The Crusader feels like a solid choice for solo play, especially once you’re far enough into the game to have unlocked followers (read: Templar). It’s a useful class for crowd control, since many of the medium-range attacks have some kind of area-effect. Again though, our Crusader playthrough is young and we’re still learning the nuances of the class. You can level him up quickly if you use another hero to unlock Adventure Mode and just pursue Bounties there (more on Adventure Mode below).
It’s best to look at your run to level 60 as a sort of training mode, where you unlock all of a class’s skills and most of its skill-enhancing Runes. Make sure you experiment, and make sure you go to the Options menu and turn on Elective Mode, which frees you to assign any skill to any hotkey.
Try out everything. The Crusader is a powerful class. Justice is a very powerful Primary, especially once you’ve got some runes for it. Blessed Hammer is a great secondary; spam it to create hammers that spiral outward from your character, damaging anything they touch. It’s especially useful once you unlock the lightning rune, since you’ll damage enemies with both the hammers and the bolts of electricity that arc between them and your hero.
Plowing through Act V…
Some players may prefer to take their time, really exploring every nook and cranny of Reaper of Souls‘ new fifth act. If story’s a big deal for you in Diablo III, then sure, take your time. For most though, Act V is just a barrier to trying out all of the new late-game content in the add-on. While it might be tempting to roll an entirely fresh character and cruise through the whole story as the Crusader, we’d recommend that you first demolish Act V using whichever hero you’ve completed the game with.
There’s no real strategy for taking on the new act; if you’ve beaten the game already, you know how this works. All of the environments in each scripted location are randomized. Certain enemy types and dungeon entrances will always be there, but their locations, along with the location of any exits or other points of interest (such as sidequests) change each time you load up the game. Just kill everything you see, complete the objectives listed on the right side of the screen, and sooner or later, you’ll be done. Simple.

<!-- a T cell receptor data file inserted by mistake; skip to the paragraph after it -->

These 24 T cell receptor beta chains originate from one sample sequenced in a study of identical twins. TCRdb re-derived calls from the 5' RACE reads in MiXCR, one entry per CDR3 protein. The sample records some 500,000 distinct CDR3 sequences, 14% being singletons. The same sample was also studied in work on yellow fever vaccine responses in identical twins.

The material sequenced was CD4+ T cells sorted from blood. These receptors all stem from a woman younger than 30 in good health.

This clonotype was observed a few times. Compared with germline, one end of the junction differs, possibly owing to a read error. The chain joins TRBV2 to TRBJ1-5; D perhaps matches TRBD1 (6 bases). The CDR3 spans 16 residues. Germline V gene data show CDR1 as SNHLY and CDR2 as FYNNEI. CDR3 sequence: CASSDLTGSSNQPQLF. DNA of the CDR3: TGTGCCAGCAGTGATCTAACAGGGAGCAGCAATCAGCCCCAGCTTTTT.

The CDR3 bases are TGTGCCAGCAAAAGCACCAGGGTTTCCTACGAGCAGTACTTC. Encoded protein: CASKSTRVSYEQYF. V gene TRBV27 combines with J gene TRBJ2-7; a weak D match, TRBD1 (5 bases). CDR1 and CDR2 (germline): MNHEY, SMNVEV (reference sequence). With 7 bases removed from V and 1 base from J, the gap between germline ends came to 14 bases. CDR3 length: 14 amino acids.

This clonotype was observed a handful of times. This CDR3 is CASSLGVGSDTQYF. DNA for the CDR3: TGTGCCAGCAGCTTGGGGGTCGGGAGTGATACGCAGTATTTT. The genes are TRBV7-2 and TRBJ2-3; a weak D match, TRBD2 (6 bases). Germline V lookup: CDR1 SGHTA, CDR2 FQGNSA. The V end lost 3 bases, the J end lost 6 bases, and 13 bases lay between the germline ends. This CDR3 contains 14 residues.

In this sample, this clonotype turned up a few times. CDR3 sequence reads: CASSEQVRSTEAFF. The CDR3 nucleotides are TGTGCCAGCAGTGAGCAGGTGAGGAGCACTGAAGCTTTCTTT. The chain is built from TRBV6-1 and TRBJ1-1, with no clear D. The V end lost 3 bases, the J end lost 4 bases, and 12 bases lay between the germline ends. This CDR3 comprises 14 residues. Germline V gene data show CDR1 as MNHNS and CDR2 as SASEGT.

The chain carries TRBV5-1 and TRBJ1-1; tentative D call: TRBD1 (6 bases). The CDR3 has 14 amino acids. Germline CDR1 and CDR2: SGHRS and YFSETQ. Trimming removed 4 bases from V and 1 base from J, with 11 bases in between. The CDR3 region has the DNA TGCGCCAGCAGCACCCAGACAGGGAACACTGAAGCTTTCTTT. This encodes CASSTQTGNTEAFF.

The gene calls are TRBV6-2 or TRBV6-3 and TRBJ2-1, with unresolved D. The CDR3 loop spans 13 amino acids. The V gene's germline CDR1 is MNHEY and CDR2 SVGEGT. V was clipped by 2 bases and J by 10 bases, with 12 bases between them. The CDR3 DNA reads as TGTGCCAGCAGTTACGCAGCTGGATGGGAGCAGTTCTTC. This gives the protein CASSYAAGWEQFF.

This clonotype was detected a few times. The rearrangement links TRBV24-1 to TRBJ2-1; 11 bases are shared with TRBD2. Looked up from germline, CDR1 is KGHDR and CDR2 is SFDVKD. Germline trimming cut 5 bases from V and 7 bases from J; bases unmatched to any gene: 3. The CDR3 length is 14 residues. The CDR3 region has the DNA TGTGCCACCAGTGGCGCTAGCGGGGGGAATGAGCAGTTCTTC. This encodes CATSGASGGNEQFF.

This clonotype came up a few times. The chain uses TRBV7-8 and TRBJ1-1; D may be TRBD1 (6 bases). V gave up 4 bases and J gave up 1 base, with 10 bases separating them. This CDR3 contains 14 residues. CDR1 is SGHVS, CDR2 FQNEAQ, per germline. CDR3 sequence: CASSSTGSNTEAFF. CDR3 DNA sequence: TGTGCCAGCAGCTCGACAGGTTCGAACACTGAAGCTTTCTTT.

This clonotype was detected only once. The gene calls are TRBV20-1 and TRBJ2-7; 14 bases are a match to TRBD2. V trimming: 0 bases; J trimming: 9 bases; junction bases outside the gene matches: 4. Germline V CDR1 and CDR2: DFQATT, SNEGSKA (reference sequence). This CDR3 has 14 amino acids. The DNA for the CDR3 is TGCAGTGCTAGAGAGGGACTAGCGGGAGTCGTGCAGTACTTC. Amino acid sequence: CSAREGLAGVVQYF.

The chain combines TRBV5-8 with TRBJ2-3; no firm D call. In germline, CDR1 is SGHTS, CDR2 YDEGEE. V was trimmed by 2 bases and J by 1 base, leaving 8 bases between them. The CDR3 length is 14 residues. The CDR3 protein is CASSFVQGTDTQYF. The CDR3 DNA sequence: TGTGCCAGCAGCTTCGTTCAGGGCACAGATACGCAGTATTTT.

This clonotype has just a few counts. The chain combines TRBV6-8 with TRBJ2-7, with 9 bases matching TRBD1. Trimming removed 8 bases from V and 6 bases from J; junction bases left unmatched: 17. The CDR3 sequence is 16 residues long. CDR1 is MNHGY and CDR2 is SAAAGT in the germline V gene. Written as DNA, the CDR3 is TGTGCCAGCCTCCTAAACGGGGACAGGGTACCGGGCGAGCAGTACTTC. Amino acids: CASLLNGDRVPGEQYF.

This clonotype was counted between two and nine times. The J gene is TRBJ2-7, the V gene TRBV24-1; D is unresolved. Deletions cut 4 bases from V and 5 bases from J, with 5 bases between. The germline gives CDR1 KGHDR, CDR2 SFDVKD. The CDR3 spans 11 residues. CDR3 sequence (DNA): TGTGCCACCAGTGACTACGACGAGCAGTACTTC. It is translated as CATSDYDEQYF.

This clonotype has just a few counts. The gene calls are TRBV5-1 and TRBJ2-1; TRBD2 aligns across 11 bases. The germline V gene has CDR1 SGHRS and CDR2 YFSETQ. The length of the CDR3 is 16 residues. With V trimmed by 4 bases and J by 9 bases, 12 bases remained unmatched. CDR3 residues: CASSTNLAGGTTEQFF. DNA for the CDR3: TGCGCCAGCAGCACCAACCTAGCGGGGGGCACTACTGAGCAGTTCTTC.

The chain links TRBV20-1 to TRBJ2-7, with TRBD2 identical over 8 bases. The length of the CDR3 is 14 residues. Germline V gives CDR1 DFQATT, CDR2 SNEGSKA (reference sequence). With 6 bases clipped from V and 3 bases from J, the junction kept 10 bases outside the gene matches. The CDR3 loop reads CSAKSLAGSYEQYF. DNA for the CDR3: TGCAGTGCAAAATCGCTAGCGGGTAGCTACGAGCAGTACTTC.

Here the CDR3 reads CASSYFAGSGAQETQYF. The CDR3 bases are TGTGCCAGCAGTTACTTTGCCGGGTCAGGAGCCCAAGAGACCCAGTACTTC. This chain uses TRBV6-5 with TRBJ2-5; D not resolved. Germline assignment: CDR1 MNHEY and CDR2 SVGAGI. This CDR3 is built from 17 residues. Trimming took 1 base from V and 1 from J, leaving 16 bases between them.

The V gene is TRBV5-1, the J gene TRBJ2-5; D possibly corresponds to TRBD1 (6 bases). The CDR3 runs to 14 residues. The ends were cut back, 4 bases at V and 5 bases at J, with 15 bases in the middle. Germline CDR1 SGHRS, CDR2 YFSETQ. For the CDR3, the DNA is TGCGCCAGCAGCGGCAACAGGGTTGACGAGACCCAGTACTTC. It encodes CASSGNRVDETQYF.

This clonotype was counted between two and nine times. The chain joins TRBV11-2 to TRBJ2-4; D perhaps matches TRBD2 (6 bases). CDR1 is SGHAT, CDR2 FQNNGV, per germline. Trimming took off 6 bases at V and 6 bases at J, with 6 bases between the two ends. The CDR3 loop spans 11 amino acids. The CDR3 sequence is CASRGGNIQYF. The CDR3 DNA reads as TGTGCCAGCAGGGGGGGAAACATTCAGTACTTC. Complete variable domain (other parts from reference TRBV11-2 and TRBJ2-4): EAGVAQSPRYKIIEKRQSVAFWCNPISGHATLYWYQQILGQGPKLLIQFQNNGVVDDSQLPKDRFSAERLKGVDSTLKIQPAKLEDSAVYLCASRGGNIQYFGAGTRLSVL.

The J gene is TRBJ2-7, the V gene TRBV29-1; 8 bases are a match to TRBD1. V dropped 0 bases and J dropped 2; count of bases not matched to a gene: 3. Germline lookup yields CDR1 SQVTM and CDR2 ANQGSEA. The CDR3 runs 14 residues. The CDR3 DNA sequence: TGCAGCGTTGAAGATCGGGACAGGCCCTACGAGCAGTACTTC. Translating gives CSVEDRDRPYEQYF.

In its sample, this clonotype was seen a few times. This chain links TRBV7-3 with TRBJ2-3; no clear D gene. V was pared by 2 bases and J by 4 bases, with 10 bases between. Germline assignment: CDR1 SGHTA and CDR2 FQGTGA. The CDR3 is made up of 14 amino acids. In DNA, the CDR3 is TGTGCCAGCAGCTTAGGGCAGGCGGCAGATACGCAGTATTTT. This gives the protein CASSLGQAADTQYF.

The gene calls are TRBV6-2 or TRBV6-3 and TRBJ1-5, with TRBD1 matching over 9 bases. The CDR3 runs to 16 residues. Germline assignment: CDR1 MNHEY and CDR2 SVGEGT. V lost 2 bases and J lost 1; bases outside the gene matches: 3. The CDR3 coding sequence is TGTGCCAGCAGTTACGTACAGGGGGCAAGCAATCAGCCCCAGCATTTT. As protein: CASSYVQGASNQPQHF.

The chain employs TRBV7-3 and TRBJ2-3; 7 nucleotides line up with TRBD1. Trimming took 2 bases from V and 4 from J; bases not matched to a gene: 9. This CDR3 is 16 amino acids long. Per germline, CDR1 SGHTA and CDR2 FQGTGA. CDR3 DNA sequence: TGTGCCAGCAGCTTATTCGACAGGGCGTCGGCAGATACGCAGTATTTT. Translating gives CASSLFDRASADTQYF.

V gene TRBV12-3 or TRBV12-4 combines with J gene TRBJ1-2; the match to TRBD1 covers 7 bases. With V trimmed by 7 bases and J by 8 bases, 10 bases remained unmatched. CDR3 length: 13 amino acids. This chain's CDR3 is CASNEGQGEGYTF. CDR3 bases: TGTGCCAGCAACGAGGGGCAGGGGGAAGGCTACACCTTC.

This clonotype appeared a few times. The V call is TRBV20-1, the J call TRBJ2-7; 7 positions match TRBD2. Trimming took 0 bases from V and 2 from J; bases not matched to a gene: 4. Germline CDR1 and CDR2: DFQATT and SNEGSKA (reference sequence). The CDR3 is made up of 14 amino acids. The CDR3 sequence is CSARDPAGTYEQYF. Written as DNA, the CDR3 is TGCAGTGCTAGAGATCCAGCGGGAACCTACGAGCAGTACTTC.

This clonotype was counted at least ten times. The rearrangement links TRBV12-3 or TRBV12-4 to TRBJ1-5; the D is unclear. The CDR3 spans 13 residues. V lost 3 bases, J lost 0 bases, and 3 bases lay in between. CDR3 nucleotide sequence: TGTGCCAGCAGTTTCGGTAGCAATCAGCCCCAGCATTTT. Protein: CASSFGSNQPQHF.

…to get to Adventure Mode!
Adventure Mode is one of the most exciting new additions that Reaper of Souls brings, allowing you to play through what amounts to a remixed take on Diablo III. You can access any location from anywhere at anytime, and while you earn XP, gold, and gear from any fighting, there’s also a whole set of ever-changing goals that are specific to the mode. Adventure unlocks once you’ve completed Act V with just one of your heroes. After that’s done, you can access the mode with any of your characters by opening up Game Settings from the main menu. You’ll see two giant buttons on the left side of the screen, for Campaign and Adventure; you can’t possibly miss them.
All of the main fast travel Waypoints from each campaign act are unlocked in Adventure Mode, and you can warp to them from literally anywhere. Just press M to open up your map, find the Waypoint you’re looking for, and click it. You can still interact with physical Waypoints in the world as well to bring up the fast travel map, but there’s really not much point to it anymore.